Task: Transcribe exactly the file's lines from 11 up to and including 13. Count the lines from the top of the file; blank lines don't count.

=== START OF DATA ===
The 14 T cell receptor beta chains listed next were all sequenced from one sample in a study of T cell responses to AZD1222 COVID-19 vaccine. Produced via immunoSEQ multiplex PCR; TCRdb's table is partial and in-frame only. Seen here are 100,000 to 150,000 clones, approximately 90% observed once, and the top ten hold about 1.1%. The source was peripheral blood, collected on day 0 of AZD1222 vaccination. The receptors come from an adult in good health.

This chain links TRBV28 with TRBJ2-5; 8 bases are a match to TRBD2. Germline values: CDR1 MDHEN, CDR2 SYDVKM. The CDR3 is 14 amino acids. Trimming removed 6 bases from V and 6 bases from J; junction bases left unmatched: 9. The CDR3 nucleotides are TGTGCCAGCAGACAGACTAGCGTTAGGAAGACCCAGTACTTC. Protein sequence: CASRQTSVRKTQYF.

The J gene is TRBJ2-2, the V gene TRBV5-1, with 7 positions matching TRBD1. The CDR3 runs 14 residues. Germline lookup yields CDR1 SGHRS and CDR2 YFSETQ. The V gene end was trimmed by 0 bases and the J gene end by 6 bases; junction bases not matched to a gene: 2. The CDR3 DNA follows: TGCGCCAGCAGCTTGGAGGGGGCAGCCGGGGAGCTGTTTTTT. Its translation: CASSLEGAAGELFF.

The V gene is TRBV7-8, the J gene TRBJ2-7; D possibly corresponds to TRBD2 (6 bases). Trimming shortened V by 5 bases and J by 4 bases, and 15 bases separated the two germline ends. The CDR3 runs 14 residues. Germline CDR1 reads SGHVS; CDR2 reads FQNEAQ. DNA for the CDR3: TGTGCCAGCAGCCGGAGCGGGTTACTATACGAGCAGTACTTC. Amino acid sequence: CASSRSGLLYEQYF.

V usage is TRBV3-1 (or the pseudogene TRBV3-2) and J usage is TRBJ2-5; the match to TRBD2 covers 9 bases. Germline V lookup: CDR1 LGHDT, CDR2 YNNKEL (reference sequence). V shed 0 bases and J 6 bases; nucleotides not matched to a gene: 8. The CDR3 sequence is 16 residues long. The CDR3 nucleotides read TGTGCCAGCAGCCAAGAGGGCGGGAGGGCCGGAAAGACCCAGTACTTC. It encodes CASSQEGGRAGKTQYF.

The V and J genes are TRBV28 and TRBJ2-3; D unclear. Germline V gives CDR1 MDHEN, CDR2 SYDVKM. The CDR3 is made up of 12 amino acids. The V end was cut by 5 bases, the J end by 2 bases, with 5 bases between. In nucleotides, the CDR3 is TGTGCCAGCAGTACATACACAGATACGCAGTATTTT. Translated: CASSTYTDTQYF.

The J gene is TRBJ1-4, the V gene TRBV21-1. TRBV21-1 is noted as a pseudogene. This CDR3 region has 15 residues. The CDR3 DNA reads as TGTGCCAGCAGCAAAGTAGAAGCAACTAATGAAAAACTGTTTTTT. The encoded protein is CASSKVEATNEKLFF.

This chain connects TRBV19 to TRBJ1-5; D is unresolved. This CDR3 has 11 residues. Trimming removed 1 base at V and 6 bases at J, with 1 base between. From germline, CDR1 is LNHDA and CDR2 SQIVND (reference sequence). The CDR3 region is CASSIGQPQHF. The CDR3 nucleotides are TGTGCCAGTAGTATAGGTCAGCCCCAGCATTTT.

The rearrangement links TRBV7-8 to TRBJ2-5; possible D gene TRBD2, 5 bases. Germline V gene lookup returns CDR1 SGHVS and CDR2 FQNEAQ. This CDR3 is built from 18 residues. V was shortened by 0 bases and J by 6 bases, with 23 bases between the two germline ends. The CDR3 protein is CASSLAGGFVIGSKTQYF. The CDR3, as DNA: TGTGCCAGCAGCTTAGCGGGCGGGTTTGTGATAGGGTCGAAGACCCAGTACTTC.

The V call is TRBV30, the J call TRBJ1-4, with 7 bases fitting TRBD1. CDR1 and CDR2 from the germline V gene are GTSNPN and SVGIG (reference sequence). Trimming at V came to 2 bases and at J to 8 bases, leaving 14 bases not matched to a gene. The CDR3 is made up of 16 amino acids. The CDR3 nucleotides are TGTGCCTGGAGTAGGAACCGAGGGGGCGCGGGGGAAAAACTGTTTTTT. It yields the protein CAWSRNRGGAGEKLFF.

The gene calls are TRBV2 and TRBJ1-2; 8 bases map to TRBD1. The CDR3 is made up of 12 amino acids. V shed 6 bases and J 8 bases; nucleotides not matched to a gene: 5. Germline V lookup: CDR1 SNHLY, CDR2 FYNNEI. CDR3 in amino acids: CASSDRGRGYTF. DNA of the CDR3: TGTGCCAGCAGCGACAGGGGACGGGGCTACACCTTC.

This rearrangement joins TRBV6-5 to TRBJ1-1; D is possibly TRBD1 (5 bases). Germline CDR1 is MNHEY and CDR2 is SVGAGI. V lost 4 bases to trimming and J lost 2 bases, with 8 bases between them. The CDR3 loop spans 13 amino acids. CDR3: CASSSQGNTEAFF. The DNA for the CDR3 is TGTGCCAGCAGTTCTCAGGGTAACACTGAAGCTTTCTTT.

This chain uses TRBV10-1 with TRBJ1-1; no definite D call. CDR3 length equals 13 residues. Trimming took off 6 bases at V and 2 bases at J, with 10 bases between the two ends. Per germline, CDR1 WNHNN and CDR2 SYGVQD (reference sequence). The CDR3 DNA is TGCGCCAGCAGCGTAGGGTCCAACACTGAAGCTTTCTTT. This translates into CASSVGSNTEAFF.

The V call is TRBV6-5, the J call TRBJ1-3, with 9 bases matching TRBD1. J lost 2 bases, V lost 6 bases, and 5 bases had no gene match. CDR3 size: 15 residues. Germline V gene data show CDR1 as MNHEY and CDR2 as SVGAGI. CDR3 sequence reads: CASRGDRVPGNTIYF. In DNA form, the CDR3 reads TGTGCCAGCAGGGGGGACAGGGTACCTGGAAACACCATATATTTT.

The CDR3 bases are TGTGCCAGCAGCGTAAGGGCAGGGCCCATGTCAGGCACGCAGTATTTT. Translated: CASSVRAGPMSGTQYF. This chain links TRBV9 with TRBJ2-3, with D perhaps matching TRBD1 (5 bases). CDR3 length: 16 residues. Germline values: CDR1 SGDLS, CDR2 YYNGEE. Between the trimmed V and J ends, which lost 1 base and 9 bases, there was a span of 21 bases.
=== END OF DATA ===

The gene calls are TRBV2 and TRBJ1-2; 8 bases map to TRBD1. The CDR3 is made up of 12 amino acids. V shed 6 bases and J 8 bases; nucleotides not matched to a gene: 5. Germline V lookup: CDR1 SNHLY, CDR2 FYNNEI. CDR3 in amino acids: CASSDRGRGYTF. DNA of the CDR3: TGTGCCAGCAGCGACAGGGGACGGGGCTACACCTTC.

This rearrangement joins TRBV6-5 to TRBJ1-1; D is possibly TRBD1 (5 bases). Germline CDR1 is MNHEY and CDR2 is SVGAGI. V lost 4 bases to trimming and J lost 2 bases, with 8 bases between them. The CDR3 loop spans 13 amino acids. CDR3: CASSSQGNTEAFF. The DNA for the CDR3 is TGTGCCAGCAGTTCTCAGGGTAACACTGAAGCTTTCTTT.

This chain uses TRBV10-1 with TRBJ1-1; no definite D call. CDR3 length equals 13 residues. Trimming took off 6 bases at V and 2 bases at J, with 10 bases between the two ends. Per germline, CDR1 WNHNN and CDR2 SYGVQD (reference sequence). The CDR3 DNA is TGCGCCAGCAGCGTAGGGTCCAACACTGAAGCTTTCTTT. This translates into CASSVGSNTEAFF.